Determination of reliability and validity in home monitoring data of pulmonary function tests following lung transplantation

Res Nurs Health. 1997 Dec;20(6):539-50. doi: 10.1002/(sici)1098-240x(199712)20:6<539::aid-nur8>;2-n.


Electronic spirometry units were used to monitor lung transplantation recipients upon their return home. The data from 77 participants were used to develop methods to verify that the pulmonary function measurements, forced vital capacity (FVC) and forced expiratory volume in 1 s (FEV1), were reliable and valid. The standard deviation was calculated for the best daily effort on consecutive days of home spirometry. An acceptable upper limit for the standard deviation, as the measure of day-to-day reliability, was 0.20 for FVC and 0.15 for FEV1. Validity was determined by examining the mean difference (bias) between the spirometry done in the pulmonary function laboratory and the home monitoring results. The clinic values were slightly higher, with an average difference of 0.15 for FVC and 0.12 for FEV1. Therefore, the home spirometry measurements have a high degree of reliability and validity and can now be used for early detection of serious complications.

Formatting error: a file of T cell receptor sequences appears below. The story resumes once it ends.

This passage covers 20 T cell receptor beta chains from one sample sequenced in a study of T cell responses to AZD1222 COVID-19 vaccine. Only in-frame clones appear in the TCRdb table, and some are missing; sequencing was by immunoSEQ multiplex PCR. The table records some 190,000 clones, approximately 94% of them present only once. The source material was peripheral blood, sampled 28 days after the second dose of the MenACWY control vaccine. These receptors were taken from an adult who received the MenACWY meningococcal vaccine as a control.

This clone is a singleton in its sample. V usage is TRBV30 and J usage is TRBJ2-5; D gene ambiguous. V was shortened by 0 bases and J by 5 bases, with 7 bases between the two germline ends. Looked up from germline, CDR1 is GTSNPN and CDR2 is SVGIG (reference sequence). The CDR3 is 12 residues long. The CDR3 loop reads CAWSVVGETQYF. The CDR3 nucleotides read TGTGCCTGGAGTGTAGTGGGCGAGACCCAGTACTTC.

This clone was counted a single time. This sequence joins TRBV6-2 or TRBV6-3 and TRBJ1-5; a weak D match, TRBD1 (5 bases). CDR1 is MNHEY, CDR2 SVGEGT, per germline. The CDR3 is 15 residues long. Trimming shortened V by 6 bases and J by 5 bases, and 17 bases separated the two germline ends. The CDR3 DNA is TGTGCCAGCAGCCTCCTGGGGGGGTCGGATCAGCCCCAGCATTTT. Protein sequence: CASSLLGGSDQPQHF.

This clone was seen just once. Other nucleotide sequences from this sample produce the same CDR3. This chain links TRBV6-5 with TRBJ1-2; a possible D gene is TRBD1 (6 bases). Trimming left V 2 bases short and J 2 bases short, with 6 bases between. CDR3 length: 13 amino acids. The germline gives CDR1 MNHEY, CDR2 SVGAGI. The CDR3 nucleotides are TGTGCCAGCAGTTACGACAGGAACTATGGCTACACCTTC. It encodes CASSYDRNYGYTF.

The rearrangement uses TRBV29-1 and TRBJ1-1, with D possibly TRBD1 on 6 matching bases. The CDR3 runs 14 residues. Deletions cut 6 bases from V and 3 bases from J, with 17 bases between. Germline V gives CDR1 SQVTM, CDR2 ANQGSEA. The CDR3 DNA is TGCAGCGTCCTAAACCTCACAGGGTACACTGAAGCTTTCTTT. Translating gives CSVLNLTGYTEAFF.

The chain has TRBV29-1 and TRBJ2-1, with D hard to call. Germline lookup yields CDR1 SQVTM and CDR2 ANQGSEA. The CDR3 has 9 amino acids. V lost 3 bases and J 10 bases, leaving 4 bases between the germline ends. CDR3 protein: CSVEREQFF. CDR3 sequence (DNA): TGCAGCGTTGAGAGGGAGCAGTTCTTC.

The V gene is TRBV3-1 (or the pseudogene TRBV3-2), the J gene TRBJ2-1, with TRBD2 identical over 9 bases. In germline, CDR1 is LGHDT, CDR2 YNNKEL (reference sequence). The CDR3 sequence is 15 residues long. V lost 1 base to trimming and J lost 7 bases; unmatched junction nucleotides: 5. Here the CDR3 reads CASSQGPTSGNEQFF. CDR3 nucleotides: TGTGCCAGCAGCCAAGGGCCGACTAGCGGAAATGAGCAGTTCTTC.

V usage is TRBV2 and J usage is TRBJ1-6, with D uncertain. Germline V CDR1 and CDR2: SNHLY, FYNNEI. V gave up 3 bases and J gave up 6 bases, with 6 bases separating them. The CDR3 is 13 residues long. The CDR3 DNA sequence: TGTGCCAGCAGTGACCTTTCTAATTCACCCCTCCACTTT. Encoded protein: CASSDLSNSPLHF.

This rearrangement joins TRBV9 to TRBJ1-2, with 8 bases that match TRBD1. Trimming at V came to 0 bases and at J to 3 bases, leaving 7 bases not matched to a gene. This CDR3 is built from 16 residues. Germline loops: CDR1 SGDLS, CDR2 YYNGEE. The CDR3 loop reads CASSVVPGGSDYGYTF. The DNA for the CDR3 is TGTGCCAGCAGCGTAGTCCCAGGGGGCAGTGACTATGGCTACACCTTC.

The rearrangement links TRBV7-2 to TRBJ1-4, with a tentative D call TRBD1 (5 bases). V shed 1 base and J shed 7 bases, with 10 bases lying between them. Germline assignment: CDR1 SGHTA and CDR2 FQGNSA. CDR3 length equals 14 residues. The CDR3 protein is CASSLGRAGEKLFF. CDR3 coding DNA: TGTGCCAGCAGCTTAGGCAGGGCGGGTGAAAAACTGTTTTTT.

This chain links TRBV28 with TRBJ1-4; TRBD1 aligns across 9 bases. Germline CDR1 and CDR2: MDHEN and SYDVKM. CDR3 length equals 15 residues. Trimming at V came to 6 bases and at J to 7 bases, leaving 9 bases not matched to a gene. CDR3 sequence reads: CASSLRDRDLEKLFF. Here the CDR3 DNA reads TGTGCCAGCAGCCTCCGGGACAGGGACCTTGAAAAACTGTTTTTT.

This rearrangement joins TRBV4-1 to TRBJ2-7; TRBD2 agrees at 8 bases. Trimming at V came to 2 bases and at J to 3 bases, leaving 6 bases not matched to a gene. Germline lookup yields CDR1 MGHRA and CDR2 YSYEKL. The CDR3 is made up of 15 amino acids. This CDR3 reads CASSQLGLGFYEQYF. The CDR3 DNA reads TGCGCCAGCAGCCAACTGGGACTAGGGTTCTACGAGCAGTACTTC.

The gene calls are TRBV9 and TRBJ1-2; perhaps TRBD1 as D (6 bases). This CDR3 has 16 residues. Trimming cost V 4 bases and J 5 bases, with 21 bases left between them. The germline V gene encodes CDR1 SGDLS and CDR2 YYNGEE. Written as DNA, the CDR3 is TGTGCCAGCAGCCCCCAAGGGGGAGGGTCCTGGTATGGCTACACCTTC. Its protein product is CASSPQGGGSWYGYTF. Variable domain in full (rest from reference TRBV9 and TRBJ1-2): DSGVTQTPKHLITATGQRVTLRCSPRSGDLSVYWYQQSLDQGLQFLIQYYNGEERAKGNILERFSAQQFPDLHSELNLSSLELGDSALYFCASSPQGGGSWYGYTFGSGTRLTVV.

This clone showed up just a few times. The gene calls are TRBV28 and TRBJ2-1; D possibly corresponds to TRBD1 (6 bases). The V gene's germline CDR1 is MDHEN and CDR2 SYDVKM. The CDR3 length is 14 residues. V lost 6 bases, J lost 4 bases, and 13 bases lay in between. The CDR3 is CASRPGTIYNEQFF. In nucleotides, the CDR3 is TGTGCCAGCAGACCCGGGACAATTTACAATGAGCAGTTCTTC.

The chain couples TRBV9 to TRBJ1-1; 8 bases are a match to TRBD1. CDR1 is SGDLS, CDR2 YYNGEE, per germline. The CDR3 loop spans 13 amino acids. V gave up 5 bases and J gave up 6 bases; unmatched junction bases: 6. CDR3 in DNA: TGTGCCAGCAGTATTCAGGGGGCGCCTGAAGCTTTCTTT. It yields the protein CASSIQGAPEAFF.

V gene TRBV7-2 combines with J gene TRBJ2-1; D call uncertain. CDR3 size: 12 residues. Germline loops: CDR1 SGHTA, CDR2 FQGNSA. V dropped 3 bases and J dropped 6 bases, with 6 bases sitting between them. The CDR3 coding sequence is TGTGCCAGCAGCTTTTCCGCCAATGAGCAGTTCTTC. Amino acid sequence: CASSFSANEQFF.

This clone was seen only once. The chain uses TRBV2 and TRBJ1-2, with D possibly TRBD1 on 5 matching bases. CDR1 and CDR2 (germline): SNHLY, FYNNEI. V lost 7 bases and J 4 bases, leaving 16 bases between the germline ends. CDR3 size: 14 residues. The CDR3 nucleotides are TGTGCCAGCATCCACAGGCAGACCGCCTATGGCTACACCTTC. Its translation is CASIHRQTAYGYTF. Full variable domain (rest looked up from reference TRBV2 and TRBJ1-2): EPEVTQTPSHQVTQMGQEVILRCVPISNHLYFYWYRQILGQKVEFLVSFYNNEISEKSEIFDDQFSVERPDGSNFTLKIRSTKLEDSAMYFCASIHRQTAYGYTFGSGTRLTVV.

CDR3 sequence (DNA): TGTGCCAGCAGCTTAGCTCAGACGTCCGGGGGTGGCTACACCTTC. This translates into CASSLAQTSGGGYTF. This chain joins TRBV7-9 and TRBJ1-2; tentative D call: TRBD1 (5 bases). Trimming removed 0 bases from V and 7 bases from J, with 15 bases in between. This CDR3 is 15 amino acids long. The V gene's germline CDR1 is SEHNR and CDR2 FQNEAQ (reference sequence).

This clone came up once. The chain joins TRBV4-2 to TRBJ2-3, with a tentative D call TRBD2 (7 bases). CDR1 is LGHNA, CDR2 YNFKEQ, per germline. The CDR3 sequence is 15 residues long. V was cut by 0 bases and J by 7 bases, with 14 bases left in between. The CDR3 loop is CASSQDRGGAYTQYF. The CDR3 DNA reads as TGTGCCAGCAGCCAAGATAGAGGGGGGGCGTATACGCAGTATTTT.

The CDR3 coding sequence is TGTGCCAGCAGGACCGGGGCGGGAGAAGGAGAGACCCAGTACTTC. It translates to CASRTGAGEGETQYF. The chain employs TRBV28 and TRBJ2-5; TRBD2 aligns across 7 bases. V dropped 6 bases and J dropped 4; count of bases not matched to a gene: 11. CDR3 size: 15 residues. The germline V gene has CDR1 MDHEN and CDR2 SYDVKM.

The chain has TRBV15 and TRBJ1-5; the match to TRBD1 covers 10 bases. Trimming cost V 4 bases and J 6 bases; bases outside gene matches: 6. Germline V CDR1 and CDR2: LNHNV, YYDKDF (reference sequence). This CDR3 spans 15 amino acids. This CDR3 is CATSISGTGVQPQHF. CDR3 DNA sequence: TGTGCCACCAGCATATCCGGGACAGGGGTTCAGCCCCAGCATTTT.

Publication types

  • Research Support, U.S. Gov't, P.H.S.

MeSH terms

  • Adolescent
  • Adult
  • Aftercare
  • Aged
  • Ambulatory Care / standards
  • Female
  • Forced Expiratory Volume*
  • Home Care Services*
  • Humans
  • Lung Transplantation*
  • Male
  • Middle Aged
  • Monitoring, Physiologic / standards
  • Regression Analysis
  • Reproducibility of Results
  • Self Care / standards*
  • Spirometry / standards*
  • Vital Capacity*